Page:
Partition suit involving jointly-owned land is exception to the rule that a lawsuit can only result in one final and appealable judgment (barring severance of claims).
SUIT FOR PARTITION OF LAND HAS SOME QUIRKS
Partition serves to divide property owned by co-tenants and concerns possession, not title. See Barham v. McGraw, 342 S.W.3d 716, 719 (Tex. App.—Amarillo 2011, pet. filed); Dierschke v. Central Nat’l Branch of First Nat’l Bank of Lubbock, 876 S.W.2d 377, 380 (Tex. App.—Austin 1994, no writ) (stating that an owner of a non-possessory interest cannot compel partition). Thus, to prevail in a suit for partition, “a plaintiff need only establish that he owns an interest in the property and has a right to possession of a portion thereof.” Trevino v. Trevino, 64 S.W.3d 166, 171 (Tex. App.—San Antonio 2001, no pet.). In order to have a partitionable, “possessory interest” in a given piece of property, one must have an equal “right to possession” with the other joint owners. Savell v. Savell, 837 S.W.2d 836, 838-40 (Tex. App.—Houston [14th Dist.] 1992, writ denied) (must have right to present possessory interest); Brelsford v. Scheltz, 564 S.W.2d 404, 406 (Tex. Civ. App.—Houston [1st Dist.] 1978, writ ref'd n.r.e.); Lichtenstein v. Lichtenstein Bldg. Corp., 442 S.W.2d 765, 767-68 (Tex. Civ. 5 App.—Corpus Christi 1969, no writ) (party seeking the partition must have an equal right to possession with the other joint owners). The trial court shall order partition if it “determines that the whole, or any part of such property is susceptible of partition.” TEX. R. CIV. P. 761.
TWO FINAL JUDGMENTS
A partition case, unlike other proceedings, has two final judgments, and the first one is appealable as a final judgment. Griffin v. Wolfe, 610 S.W.2d 466, 466 (Tex. 1980). The first decree determines the interest of each of the joint owners or claimants, all questions of law affecting the title, and appoints commissioners and gives them appropriate directions. Ellis v. First City Nat'l Bank, 864 S.W.2d 555, 557 (Tex. App.—Tyler 1993, writ denied); see also TEX. R. CIV. P. 760, 761.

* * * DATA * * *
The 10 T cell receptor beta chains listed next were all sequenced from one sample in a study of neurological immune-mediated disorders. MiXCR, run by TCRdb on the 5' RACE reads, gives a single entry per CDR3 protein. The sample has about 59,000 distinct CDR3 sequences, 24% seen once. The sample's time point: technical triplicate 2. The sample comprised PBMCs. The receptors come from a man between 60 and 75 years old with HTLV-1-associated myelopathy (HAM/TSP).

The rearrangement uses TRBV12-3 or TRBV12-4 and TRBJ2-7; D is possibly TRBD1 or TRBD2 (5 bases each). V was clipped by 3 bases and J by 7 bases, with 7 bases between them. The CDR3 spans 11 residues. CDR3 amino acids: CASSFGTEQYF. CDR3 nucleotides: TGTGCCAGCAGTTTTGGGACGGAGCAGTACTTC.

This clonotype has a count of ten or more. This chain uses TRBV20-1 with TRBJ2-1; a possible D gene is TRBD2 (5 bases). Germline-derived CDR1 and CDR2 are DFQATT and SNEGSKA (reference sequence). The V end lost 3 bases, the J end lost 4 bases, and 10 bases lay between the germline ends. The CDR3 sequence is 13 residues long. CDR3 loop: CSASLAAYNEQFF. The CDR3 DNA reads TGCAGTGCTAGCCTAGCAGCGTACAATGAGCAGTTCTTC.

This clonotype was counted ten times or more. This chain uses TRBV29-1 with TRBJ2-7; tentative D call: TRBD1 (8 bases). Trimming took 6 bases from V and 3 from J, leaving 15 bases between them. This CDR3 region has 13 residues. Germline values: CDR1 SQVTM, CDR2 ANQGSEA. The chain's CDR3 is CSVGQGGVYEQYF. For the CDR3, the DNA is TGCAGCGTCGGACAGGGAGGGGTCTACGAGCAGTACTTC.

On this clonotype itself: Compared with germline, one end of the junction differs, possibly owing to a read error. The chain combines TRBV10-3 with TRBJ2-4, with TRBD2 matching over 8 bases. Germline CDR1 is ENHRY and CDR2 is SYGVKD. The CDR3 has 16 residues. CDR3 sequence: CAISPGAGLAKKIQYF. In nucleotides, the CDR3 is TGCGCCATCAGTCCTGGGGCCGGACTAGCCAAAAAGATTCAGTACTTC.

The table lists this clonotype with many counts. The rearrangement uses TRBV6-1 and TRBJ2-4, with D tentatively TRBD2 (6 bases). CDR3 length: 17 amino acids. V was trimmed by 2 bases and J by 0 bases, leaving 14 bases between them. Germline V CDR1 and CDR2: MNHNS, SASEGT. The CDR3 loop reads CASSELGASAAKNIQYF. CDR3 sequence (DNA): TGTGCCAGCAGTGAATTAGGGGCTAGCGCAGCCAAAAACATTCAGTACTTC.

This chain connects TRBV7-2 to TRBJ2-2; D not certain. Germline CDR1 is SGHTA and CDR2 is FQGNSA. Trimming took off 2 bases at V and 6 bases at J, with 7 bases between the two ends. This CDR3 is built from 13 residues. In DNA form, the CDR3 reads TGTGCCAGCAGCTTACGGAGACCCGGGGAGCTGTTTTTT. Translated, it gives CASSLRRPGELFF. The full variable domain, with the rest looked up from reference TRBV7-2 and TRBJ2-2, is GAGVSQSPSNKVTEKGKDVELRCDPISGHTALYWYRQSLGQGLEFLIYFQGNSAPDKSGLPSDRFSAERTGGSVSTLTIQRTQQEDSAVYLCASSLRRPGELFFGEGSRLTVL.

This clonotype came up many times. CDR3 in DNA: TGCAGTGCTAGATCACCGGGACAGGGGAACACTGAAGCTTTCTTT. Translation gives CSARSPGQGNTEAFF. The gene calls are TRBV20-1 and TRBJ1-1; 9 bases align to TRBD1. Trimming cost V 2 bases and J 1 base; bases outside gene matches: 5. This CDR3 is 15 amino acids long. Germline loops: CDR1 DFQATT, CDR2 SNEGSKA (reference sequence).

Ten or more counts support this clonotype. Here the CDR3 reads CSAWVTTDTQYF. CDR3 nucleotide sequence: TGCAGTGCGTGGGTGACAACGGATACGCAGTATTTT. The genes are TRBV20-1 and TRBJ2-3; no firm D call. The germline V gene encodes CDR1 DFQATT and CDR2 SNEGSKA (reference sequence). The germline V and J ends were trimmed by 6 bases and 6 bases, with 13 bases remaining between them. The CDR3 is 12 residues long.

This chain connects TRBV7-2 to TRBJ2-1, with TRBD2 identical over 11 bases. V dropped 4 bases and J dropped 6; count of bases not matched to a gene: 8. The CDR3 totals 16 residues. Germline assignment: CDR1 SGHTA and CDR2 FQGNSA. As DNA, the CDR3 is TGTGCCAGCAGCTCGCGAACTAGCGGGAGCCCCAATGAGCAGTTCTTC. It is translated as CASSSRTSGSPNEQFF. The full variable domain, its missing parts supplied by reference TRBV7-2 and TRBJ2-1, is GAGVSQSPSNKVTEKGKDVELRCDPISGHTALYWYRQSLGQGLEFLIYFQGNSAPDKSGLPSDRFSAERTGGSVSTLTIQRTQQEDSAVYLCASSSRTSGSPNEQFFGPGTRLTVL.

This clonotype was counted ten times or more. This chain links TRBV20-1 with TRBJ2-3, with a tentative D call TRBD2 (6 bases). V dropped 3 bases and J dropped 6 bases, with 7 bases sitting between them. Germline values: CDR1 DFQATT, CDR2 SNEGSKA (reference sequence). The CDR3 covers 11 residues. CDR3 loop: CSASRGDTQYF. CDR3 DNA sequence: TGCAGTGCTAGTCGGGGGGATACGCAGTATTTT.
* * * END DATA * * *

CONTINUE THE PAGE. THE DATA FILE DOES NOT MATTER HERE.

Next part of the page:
The second decree approves the report of the commissioners and sets aside to the parties their separate shares. Ellis, 864 S.W.2d at 557. In addition to determining the basic issues of partitionability in kind and the fractional interest of the parties, the trial court also has the power during the initial stage of the partition proceeding to adjust all equities between the parties. Yturria v. Kimbro, 921 S.W.2d 338, 342 (Tex. App.—Corpus Christi 1996, no writ); see also Snow v. Donelson, 242 S.W.3d 570, 572 (Tex. App.—Waco 2007, no pet.) (“The trial court applies the rules of equity in determining the broad question of how property is to be partitioned”).
Proof is made to the fact finder at trial of the existence and value of improvements to the property at the time of partition and of other equitable considerations that may warrant awarding a particular portion of the property to one of the parties. Price v. Price, 394 S.W.2d 855, 858 (Tex. Civ. App.—Tyler 1965, writ ref’d n.r.e.). The general rule is that where improvements have been made upon the property sought to be partitioned, the improved portion will be allotted to the part owner who has made the improvements if this can be done without prejudice to the other owners. Id.
It is well-established that the trial court has the power during the initial stage of the partition proceeding to adjust all equities between the parties. Yturria, 921 S.W.2d at 342; see also Snow, 242 S.W.3d at 572 (“The trial court applies the rules of equity in determining the broad question of how property is to be partitioned.”).
SOURCE: CORPUS CHRISTI COURT OF APPEALS - 13-10-00490-CV – 12/1/11